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Lewes, Delaware
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April 11, 2014     Cape Gazette
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April 11, 2014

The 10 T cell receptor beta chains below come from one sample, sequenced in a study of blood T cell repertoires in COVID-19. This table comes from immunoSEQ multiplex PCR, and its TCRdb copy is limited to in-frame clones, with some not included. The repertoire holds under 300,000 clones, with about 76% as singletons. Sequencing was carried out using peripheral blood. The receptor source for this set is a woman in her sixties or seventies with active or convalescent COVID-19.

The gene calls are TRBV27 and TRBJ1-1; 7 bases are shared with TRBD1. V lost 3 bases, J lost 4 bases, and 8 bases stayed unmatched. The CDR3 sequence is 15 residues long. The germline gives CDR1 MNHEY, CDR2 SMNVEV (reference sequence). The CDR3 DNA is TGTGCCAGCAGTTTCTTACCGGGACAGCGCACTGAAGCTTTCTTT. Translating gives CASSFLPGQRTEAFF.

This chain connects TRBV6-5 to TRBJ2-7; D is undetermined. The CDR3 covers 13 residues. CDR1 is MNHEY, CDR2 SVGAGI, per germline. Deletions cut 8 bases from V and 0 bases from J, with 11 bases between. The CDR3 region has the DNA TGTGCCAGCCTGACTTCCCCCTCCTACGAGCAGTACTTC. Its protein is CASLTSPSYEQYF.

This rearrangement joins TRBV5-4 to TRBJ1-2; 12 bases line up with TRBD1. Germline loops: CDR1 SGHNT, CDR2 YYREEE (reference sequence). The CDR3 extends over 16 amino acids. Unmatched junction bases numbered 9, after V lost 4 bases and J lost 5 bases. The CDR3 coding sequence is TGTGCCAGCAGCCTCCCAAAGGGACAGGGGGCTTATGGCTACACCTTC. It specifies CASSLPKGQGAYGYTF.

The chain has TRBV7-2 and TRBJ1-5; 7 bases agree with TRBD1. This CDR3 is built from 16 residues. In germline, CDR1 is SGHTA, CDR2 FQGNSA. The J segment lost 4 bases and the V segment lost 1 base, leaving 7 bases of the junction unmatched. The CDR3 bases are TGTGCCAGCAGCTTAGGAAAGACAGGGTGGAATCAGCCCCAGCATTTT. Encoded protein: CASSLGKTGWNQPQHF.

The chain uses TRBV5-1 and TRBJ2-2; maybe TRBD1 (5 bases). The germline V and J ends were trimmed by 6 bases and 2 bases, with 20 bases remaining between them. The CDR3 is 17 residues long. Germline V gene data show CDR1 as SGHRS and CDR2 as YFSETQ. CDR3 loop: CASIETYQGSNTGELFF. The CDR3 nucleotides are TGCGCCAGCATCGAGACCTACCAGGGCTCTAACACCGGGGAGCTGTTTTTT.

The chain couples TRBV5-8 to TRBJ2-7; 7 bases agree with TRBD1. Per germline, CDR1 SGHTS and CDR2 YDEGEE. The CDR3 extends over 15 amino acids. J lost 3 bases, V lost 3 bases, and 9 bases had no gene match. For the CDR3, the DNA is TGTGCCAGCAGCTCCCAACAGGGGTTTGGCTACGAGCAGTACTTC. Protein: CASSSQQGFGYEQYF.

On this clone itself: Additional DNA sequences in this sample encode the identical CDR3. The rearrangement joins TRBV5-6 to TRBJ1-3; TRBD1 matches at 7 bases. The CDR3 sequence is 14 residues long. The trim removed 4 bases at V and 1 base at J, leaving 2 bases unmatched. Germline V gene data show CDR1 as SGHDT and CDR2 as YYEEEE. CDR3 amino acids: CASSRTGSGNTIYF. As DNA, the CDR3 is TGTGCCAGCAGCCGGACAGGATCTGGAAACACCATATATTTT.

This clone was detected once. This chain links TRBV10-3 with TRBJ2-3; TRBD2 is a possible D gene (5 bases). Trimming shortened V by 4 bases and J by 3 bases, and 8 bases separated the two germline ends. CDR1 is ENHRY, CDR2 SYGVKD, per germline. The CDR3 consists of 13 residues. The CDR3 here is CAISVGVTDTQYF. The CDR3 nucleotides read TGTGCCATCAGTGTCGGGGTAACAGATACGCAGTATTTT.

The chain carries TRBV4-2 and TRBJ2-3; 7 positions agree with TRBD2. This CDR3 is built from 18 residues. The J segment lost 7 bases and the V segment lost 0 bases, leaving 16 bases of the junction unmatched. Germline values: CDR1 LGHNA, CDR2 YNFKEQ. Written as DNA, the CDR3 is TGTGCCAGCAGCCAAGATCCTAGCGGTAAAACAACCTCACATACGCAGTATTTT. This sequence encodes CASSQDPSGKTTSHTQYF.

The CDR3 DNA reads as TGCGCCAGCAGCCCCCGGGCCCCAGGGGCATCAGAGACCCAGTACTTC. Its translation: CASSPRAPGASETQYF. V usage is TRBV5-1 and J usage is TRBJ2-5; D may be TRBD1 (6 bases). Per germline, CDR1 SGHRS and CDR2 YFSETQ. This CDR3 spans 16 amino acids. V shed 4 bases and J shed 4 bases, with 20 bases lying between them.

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Cape Gazette BRIEFS FRIDAY, APRIL 11- MONDAY, APRIL 14, 2014 3 Briefly )) Rehoboth changes meeting date The Rehoboth Beach commis- sioners have moved the date of their regular meeting from Fri- day, April 18, to 9 a.m., Monday, April 21, in the city commission- ers' room. The meeting date was changed due to the Good Friday holiday. Dewey commissioners to meet April 12 The Dewey Beach Town Com- missioner will meet will at 9 a.m., Saturday, April 12, in the Dewey Beach Life Saving Station, 1 Dag- sworthy Ave. Items on the agenda include discussions on the zoning code of the north end of town, poten- tial parking changes to Dickinson and Van Dyke avenues, and the possible institution of traffic- calming measures on West Street and other streets in northern Dewey. Dewey planners to discuss sea level rise The Dewey Beach Planning Commission will hold the first of three public hearings relating to sea level rise issues facing the town. Issues to be discussed include circumstances for elevating a structure height higher than 35 feet, an increase in freeboard, an extension of town code prohib- iting building seaward of mean high tide, a redefining of "sub- stantial damage" in town code, and a change in the building permit process for significant repair or construction of non- eonforming buildings. The meeting begins at 3 p.m., Saturday, April 12, and will be held in the Dewey Beach Life Saving Station, 1 Dagsworthy Ave. Sussex council off the next two weeks Sussex County Council will not meet Tuesday, April 15, be- cause of a lack of agenda items or Tuesday, April 22, for its annual Easter holiday. The next scheduled meeting is at 10 a.m., Tuesday, April 29, in the county administration build- ing on The Circle in Georgetown. First Sussex Ready for Hillary event set Sussex county's first Ready for Hillary event, hosted by Lise Haupt and her husband Dennis Berlin, will be held Saturday, April 12, beginning at 10 a.m. at their house, 35556 Hatteras Court, Rehoboth Beach. Allida Black, a founder of Ready for Hillary, will speak to the gathering. She is a professor of Histo- ry and International Affairs at George Washington University in Washington, D.C. She is the recipient of the Millenium Medal from George Washington University and the James Jordan Award from Penn State University for Outstanding Dedication and Excellence. Her expertise is in the areas of human rights, the United Nations and Eleanor Roosevelt. Those interested in attending should call 302-260-9176. Correction )) BOYS' LACROSSE - In a story in the April 1 Cape Gazette, the final name in the list of scorers in the boys' lacrosse game should have been J.C. Ashby. CO-OWNER- A story in the March 28 edition should have identified Tom Durso as a co-owner of Simply Dressed clothing store in Rehoboth Beach. ALY FISHER - A story in the April 4 edition should have said Aly Fisher has limb-girdle muscular dys- trophy LEWES ELECTION - Lew- es City Councilman Fred Beaufait is not up for re- election in the Saturday, May 10 election. An April 4 story was incorrect. HOWARD ADKINS RE- MEMBERED - One of the photographs April 8 for the Final Call for Howard Adkins misidentified the lady thanking volunteers. She was Annette Allman, Howard's daughter. Police & Fire )) FIREFIGHTERS KICK OFF RECRUITMENT CAMPAIGN APRIL 13 CHRIS FLOOD PHOTO FLANKED BY MEMBERS of the General Assembly on his left and members of the Delaware Volunteer Firefight- ers Association on his right, Gov. Jack A. Markell presented a tribute in recognition of the firefighters and mem- bers of the ladies auxiliary Tuesday, April 8, on the steps of Legislative Hall in Dover. The tribute kicked off the statewide Delaware Volunteer Firefighters Make a Difference Campaign, which is intended to support the re- cruitment of new volunteer firefighters and members. As part of the campaign, fire houses across the state will be hosting open houses from noon to 4 p.m., Sunday, April 13. HER PRAISED IN MILTON HENRY J, EVANS JR. PHOTO IT'S LIKELY TO BE a long time before Town of Milton residents will count among them someone as dedicated and spirited as Gladys M. Wilkins. Gladys died Dec. 23, at age 84, having lived her lifetime in the Milton farmhouse where she was born. Gladys will be remembered for her volunteerism, Milton Mayor Marion Jones said at the April 7 mayor and town council meeting. Gladys' nephew Ed Maas of Seaford, his wife and daughters attend- ed the meeting. Jones read a proclamation honoring Gladys' volunteer work with the Milton Century Club, Milton Garden Club, Milton Fire Department La- dies Auxiliary, Milton Historical Society and other organizations. Jones also proclaimed April as Volunteerism Month in the town, and she encouraged town residents to become involved with its volunteer or- ganizations. A photo portrait of Gladys is among fhose in the show Miltonians: The Portrait Show, on display until Tuesday, May 20, at the Milton Historical Society. The show features more than 30 portraits, many of Milton art- ists, all by Milton artists. Shown at the Milton Mayor and Town Council meeting are Gladys Wilkins' family members (I-r) Cathy Hastings, great-niece; her mother, Janet Maas; Ed Maas; and Judy Tate, great-niece. Milton artist Jeanie Greenhaugh made the photo portrait of Gladys. Fire damage closes Blue Water 6rill By Molly MacMillan mollymac@capegazette.com When Blue Water Grill co- owner Jessica Wiggins received a call from her husband, Josh, saying the restaurant was on fire, she first hoped it was an early April Fool's prank. Unfor- tunately, he wasn't kidding. Shortly before dinner ser- vice March 28, an electrical fire sparked in the walls of the res- taurant and bar, Wiggins said, frying the wiring. By the time the fire was out, the interior of the restaurant was waterlogged and unfit for business. Wiggins said about 4 p.m., the staff smelled something burn- ing, and Josh took a look. "He discovered it was coming from the wall and called the fire com- pany," she said. "They were able to put it out very quickly, but it is such an old building. There's water damage and everything is connected." Fortunately, there were no injuries, and the fire was discov- ered in the afternoon. Wiggins said a nighttime fire could have destroyed the entire old city block on Main Street in Mills- boro. In addition to restoring the dining room and kitchen so the Blue Water Grill can reopen, the owners said they must first repair and update the old infra- structure. Wiggins said she received es- timates this process will take anywhere from two to four months and has tried to help her staff f'md temporary employment until the grill can reopen. All the food, including an entire shipment they had just received, is a complete loss, Wig- gins said. Even the dry goods had to be thrown out after the ceiling came down. "We had just re- ceived enough new food to feed 400 people in the shipment," she said. "There are so many aspects that are out of our control. Right now, it's iust sad." With adequate insurance and the support of her community, including local Rep. John Atkins, D-Millsboro, who Wiggins said beat her to the scene of the fire that night, the owner said she is hopeful that the Blue Water Grill will soon be back in business. Fans and regulars can stay up- dated by checking the Blue Water Grill page on Facebook, she said, and they will also continue to update information through the Blue Water Grill voicemail box at 302-934-5160. "Everything hap- pens for a reason, and we will just have an awesome grand reopening party, whenever that happens," Wiggins said.